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Computex 2007: Storage, 4+ GHz Quad Cores and Systems

Areca: 24-Port SATA/300 Über-RAID

Once again Areca wants it all. Areca's product line includes various hardcore controllers for large SAS and SATA RAID arrays. The 1280ML is a 12-port multi-lane SATA/300 RAID adapter for as many as 24 drives; consequently, Areca calls it a Disk Array Adapter. Areca's 1280ML supports up to 2 GB cache memory via a conventional DDR2 DIMM, and it runs all possible RAID modes including RAID 6. It supports capacity expansion and RAID level migration, multiple RAID levels across various drives, SES2 and SGPIO out-of-band management and a comprehensive in-band management solution. Battery backup units are also available and the Firmware Flash is laid out redundantly as well. Note, though, that these cards are far away from fitting into low-profile servers, but they really don't have to.

The company also has redundant SAS RAID controllers, which hook up to drive boxes via multiple connections. If you're interested in these, have a look at the ARC-8100/8200/8300.

HighPoint Showcases 8-Channel SATA RAID 6 Cards

The RocketRAID 3220 is a 133 MHz PCI-X card that has eight Serial ATA II ports. It uses two mini SAS connectors, and utilizes the port multiplier feature of the SATA 2.5 specification. The card supports all popular RAID modes, including 0, 1, 5, 10, 50 and RAID 6 with double redundancy. HighPoint provides drivers for all Windows versions, Linux and FreeBSD.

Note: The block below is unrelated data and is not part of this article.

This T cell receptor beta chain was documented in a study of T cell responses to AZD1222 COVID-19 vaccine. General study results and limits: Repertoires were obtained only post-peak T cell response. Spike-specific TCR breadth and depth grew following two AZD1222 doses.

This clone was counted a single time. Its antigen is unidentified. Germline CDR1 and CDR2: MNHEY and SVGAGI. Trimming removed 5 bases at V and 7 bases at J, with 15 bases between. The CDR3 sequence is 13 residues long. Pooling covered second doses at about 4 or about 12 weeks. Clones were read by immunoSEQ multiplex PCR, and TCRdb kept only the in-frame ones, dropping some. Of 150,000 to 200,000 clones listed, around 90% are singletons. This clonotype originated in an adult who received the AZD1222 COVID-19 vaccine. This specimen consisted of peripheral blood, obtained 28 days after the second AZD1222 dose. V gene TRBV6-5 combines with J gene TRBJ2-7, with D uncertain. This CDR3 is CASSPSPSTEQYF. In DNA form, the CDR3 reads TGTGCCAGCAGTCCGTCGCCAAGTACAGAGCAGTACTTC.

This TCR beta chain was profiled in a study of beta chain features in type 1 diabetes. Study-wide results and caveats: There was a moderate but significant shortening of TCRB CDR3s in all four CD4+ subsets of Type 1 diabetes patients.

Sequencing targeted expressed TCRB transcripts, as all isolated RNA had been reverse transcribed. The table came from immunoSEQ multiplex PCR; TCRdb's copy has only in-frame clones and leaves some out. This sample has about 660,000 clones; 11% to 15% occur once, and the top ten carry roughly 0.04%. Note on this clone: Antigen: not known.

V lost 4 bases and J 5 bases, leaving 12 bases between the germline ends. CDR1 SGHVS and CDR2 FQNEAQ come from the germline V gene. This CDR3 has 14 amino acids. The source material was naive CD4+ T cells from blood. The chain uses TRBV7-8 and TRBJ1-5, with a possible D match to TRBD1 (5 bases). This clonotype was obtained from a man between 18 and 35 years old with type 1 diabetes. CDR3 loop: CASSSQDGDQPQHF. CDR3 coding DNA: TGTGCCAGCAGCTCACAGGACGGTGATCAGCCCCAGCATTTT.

If you're looking for a PCI Express card, there is the Rocket RAID 3320, which has a PCIe x8 connector. It will run in any x16 slot as well. In contrast to the 3220, the 3320 uses regular SATA ports. Since it is an eight-channel card as well, this is the number of SATA ports you'll find on the board. PCI Express also is popular in Mac systems, so this product is supported with Mac OS X drivers as well.

HighPoint was smart; the company designed the cards with low-profile rackmount servers in mind. The downside is that the 128 MB DDR cache memory is integrated on the controller, though this isn't necessarily bad. The feature set is similar to that of the Accusys card: on the datasheet we found optional battery backup, online capacity expansion, auto rebuild, staggered spin-up for drives and RAID level migration (if you need to turn a RAID 0 array into RAID 5, for example.)